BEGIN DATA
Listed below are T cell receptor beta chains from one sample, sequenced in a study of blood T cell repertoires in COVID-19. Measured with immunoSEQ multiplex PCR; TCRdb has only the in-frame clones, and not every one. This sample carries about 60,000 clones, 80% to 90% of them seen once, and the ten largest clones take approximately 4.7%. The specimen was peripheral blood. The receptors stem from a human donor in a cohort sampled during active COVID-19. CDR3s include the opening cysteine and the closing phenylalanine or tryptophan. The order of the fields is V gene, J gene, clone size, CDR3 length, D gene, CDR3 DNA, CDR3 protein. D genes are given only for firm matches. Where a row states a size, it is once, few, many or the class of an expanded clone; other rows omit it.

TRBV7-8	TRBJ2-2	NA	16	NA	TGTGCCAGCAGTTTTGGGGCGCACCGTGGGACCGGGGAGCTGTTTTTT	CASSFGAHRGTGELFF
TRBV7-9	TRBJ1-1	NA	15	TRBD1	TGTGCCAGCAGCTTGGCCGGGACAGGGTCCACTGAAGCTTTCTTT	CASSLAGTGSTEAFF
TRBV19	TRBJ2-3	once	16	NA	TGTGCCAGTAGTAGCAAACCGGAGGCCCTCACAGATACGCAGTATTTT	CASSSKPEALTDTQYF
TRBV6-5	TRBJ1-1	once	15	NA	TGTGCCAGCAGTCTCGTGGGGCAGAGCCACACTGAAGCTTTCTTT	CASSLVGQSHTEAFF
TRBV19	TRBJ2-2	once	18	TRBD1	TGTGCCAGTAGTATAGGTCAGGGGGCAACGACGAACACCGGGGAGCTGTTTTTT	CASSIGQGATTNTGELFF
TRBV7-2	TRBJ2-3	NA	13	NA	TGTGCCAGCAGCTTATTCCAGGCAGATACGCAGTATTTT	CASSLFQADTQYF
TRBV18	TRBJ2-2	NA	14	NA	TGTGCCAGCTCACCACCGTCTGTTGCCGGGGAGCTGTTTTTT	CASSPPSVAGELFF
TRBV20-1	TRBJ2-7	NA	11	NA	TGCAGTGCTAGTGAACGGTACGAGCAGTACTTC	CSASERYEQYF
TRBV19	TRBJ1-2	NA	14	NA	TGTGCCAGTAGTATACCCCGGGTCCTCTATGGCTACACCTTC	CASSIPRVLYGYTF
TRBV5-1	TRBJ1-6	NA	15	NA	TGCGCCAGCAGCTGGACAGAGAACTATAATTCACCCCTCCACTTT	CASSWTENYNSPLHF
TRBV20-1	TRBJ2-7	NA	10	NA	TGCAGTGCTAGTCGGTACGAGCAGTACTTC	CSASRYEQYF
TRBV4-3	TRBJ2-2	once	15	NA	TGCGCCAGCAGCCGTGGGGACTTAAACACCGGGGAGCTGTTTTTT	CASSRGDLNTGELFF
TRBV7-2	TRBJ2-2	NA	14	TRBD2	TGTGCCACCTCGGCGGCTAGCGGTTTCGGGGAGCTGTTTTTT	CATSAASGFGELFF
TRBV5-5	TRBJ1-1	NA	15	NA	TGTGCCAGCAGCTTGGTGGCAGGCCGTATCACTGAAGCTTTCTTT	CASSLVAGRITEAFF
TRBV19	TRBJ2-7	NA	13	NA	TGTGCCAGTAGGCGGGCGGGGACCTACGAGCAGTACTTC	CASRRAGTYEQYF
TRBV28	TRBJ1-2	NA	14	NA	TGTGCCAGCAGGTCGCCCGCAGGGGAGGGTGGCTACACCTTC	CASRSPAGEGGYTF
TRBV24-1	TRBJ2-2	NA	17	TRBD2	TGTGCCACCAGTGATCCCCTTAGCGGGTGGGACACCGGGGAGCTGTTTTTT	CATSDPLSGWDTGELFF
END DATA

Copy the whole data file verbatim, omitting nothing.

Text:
Listed below are T cell receptor beta chains from one sample, sequenced in a study of blood T cell repertoires in COVID-19. Measured with immunoSEQ multiplex PCR; TCRdb has only the in-frame clones, and not every one. This sample carries about 60,000 clones, 80% to 90% of them seen once, and the ten largest clones take approximately 4.7%. The specimen was peripheral blood. The receptors stem from a human donor in a cohort sampled during active COVID-19. CDR3s include the opening cysteine and the closing phenylalanine or tryptophan. The order of the fields is V gene, J gene, clone size, CDR3 length, D gene, CDR3 DNA, CDR3 protein. D genes are given only for firm matches. Where a row states a size, it is once, few, many or the class of an expanded clone; other rows omit it.

TRBV7-8	TRBJ2-2	NA	16	NA	TGTGCCAGCAGTTTTGGGGCGCACCGTGGGACCGGGGAGCTGTTTTTT	CASSFGAHRGTGELFF
TRBV7-9	TRBJ1-1	NA	15	TRBD1	TGTGCCAGCAGCTTGGCCGGGACAGGGTCCACTGAAGCTTTCTTT	CASSLAGTGSTEAFF
TRBV19	TRBJ2-3	once	16	NA	TGTGCCAGTAGTAGCAAACCGGAGGCCCTCACAGATACGCAGTATTTT	CASSSKPEALTDTQYF
TRBV6-5	TRBJ1-1	once	15	NA	TGTGCCAGCAGTCTCGTGGGGCAGAGCCACACTGAAGCTTTCTTT	CASSLVGQSHTEAFF
TRBV19	TRBJ2-2	once	18	TRBD1	TGTGCCAGTAGTATAGGTCAGGGGGCAACGACGAACACCGGGGAGCTGTTTTTT	CASSIGQGATTNTGELFF
TRBV7-2	TRBJ2-3	NA	13	NA	TGTGCCAGCAGCTTATTCCAGGCAGATACGCAGTATTTT	CASSLFQADTQYF
TRBV18	TRBJ2-2	NA	14	NA	TGTGCCAGCTCACCACCGTCTGTTGCCGGGGAGCTGTTTTTT	CASSPPSVAGELFF
TRBV20-1	TRBJ2-7	NA	11	NA	TGCAGTGCTAGTGAACGGTACGAGCAGTACTTC	CSASERYEQYF
TRBV19	TRBJ1-2	NA	14	NA	TGTGCCAGTAGTATACCCCGGGTCCTCTATGGCTACACCTTC	CASSIPRVLYGYTF
TRBV5-1	TRBJ1-6	NA	15	NA	TGCGCCAGCAGCTGGACAGAGAACTATAATTCACCCCTCCACTTT	CASSWTENYNSPLHF
TRBV20-1	TRBJ2-7	NA	10	NA	TGCAGTGCTAGTCGGTACGAGCAGTACTTC	CSASRYEQYF
TRBV4-3	TRBJ2-2	once	15	NA	TGCGCCAGCAGCCGTGGGGACTTAAACACCGGGGAGCTGTTTTTT	CASSRGDLNTGELFF
TRBV7-2	TRBJ2-2	NA	14	TRBD2	TGTGCCACCTCGGCGGCTAGCGGTTTCGGGGAGCTGTTTTTT	CATSAASGFGELFF
TRBV5-5	TRBJ1-1	NA	15	NA	TGTGCCAGCAGCTTGGTGGCAGGCCGTATCACTGAAGCTTTCTTT	CASSLVAGRITEAFF
TRBV19	TRBJ2-7	NA	13	NA	TGTGCCAGTAGGCGGGCGGGGACCTACGAGCAGTACTTC	CASRRAGTYEQYF
TRBV28	TRBJ1-2	NA	14	NA	TGTGCCAGCAGGTCGCCCGCAGGGGAGGGTGGCTACACCTTC	CASRSPAGEGGYTF
TRBV24-1	TRBJ2-2	NA	17	TRBD2	TGTGCCACCAGTGATCCCCTTAGCGGGTGGGACACCGGGGAGCTGTTTTTT	CATSDPLSGWDTGELFF